Cleavage of pseudomonas exotoxin and diphtheria toxin by a furin-like enzyme prepared from beef liver.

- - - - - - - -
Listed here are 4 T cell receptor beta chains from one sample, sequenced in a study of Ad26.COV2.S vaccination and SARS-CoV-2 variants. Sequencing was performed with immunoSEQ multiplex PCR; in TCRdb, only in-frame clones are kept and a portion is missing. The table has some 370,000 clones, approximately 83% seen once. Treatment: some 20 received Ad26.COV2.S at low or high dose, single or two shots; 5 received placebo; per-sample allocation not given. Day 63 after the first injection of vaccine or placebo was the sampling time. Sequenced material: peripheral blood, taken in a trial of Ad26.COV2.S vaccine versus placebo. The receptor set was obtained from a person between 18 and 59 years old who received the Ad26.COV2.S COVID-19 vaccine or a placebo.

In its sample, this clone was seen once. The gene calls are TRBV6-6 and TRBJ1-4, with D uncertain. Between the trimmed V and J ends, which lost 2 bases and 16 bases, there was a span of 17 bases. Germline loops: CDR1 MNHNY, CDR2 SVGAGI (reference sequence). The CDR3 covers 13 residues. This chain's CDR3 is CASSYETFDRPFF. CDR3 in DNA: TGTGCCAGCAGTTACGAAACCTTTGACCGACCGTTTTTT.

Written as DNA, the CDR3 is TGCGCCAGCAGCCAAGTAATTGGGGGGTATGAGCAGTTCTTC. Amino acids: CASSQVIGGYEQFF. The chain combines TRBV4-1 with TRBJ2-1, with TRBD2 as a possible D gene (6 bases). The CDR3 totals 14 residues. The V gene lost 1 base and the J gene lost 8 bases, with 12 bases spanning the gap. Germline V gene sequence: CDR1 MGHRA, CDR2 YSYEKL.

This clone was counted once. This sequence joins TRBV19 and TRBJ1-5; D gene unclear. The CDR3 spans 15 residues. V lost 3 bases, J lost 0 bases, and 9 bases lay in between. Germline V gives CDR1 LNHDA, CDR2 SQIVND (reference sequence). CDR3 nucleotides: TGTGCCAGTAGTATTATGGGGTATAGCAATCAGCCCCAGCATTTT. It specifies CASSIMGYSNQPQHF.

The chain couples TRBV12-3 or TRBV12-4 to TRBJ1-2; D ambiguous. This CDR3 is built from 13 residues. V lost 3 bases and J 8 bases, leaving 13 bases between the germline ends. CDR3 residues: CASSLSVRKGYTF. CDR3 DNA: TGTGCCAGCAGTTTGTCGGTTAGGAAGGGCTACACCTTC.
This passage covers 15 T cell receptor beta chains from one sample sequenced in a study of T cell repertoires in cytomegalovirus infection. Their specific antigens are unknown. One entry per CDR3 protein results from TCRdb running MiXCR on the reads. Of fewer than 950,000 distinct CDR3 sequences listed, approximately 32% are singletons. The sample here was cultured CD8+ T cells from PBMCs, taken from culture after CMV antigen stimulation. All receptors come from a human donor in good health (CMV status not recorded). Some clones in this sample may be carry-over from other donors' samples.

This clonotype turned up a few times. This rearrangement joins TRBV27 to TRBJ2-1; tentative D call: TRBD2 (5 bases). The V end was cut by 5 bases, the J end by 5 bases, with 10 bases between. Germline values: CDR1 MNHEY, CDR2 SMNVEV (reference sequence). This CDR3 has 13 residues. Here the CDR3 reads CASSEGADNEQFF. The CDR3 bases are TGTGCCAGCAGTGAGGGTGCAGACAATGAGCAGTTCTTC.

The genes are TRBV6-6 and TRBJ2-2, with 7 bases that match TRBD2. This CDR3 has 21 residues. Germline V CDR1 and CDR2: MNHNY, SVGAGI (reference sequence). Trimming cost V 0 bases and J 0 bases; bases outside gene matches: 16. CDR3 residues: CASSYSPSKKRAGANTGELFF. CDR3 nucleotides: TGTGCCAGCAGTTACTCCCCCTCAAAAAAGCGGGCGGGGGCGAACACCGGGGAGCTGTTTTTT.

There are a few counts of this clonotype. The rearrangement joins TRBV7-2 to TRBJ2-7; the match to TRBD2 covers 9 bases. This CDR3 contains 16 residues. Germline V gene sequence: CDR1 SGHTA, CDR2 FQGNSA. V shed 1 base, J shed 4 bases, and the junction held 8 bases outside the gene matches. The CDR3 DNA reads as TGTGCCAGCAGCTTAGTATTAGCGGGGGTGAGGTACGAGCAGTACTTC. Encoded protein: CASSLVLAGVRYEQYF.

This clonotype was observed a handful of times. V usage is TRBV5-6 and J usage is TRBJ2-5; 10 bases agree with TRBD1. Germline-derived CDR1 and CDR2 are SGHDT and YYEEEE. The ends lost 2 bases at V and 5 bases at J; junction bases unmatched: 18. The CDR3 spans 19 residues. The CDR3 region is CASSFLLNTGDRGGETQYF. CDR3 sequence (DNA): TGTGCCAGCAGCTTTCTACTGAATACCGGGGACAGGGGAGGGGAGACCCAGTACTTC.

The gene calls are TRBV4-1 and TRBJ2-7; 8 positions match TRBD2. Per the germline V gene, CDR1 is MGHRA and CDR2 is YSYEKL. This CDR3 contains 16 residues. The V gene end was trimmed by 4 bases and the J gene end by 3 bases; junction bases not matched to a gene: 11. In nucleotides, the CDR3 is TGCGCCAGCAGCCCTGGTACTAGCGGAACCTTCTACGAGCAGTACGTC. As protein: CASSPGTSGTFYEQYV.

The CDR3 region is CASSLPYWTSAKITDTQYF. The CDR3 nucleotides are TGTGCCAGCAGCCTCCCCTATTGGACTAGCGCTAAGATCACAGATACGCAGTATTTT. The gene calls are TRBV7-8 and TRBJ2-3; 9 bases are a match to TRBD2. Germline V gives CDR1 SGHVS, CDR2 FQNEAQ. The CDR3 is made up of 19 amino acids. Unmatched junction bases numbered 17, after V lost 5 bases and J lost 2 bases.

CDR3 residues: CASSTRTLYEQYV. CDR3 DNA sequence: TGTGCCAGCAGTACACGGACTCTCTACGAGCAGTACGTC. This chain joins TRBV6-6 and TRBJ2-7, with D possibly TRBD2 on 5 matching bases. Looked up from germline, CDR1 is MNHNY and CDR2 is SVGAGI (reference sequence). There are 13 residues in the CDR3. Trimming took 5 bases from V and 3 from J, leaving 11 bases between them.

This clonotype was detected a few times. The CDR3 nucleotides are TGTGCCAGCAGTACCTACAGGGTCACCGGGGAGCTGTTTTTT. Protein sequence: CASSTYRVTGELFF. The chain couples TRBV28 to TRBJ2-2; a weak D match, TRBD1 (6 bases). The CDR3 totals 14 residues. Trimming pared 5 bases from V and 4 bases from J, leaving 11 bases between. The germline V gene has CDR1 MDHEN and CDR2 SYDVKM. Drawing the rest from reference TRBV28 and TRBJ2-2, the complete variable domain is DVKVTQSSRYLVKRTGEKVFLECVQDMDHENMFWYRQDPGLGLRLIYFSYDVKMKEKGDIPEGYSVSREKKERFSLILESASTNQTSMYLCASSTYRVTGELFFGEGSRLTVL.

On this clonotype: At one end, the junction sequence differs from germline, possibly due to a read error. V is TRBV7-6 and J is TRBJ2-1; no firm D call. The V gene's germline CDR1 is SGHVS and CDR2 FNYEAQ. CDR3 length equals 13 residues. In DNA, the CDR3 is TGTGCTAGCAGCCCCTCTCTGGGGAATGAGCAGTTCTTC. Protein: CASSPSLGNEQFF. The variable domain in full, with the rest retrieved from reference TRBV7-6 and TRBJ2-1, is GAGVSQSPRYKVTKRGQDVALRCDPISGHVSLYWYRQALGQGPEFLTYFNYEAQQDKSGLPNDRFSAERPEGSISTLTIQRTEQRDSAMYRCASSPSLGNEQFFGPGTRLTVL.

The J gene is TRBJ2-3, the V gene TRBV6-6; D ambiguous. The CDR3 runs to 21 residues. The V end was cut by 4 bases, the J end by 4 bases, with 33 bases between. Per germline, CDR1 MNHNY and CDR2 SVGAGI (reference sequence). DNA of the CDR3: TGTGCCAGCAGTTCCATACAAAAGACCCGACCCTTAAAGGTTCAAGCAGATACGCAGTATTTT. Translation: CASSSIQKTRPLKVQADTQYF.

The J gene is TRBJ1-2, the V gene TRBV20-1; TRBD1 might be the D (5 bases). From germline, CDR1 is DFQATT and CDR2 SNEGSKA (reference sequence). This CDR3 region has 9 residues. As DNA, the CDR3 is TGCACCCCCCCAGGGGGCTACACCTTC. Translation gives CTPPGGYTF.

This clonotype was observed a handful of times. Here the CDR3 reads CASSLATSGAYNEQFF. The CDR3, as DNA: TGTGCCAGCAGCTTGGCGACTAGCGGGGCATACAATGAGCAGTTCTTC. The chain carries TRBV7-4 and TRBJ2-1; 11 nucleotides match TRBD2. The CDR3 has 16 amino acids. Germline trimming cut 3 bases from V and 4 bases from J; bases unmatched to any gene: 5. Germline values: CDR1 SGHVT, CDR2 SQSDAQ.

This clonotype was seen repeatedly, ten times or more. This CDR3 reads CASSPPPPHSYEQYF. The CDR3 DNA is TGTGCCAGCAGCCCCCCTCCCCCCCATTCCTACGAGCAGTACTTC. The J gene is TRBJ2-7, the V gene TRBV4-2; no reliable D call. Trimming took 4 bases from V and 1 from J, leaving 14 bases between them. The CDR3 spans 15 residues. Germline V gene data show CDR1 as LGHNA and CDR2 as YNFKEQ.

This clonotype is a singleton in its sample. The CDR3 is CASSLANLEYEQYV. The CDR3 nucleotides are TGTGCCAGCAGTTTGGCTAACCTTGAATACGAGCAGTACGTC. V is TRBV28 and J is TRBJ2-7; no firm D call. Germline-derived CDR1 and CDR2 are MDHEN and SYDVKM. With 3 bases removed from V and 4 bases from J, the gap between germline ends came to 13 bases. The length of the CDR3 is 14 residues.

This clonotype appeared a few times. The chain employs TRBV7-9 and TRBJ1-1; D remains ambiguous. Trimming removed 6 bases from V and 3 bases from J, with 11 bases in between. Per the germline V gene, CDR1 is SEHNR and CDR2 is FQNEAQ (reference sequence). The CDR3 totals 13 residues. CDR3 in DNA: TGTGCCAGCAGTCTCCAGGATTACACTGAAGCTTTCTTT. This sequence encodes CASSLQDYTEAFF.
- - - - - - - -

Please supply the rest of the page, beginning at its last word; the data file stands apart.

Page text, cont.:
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      Pseudomonas exotoxin (PE) is cleaved within mammalian cells between Arg279 and Gly280 to generate an enzymatically active COOH-terminal fragment of 37 kDa which translocates to the cytosol and ADP-ribosylates elongation factor 2. A protease, with toxin cleaving activity, was prepared from beef liver and subsequently characterized. After achieving a 500-fold enrichment in several chromatographic steps, a soluble form of this protease was identified as a furin-like enzyme. It cleaved PE on the COOH-terminal side of the sequence of RQPR (amino acids 276-279) producing the same fragments as those generated within cells. Cleavage had a pH optimum of 5.0-5.5, was inhibited by EDTA or p-hydroxymercuribenzoate but not by O-phenanthroline,N-ethylmaleimide, trans-epoxysuccinyl-L-leukcylamido-(4-guanidino)-butane, or PMSF (or other well known inhibitors of serine proteases). The beef protease cleaved PE with an apparent Km of 7 microM. A mutant form of PE, PEala281, was cleaved at the same site, with the same pH optimum, a similar Km (9 microM) but with a Vmax 150 times faster than was seen with the native toxin. Mutational analysis of the amino acids located just before the site of cleavage, confirmed the importance of arginines at P-1 and P-4. It was also noted that the introduction of a dibasic pair at 278-279 did not increase toxicity or appreciably improve the rate of cleavage. Unnicked diphtheria toxin (DT) was also cleaved by the beef protease; cleavage was on the COOH-terminal side of the sequence RVRR (amino acids 190-193), was seen at pH values ranging from 5.5 to 8.5 and had an optimum at pH 8.0. Recombinant furin cleaved PE, PEala281, and DT with the same characteristics as the beef protease. In addition, Western blot analysis revealed that anti-furin antibodies reacted specifically with components in the beef protease preparation. Immunodepletion experiments showed that all toxin-cleavage activity could be removed from the beef protease using anti-furin antibodies. The relevance of furin-mediated cleavage was further assessed by adding nicked toxins to intact cells. Nicked PE and DT both killed cells at a faster rate than their unnicked counterparts.

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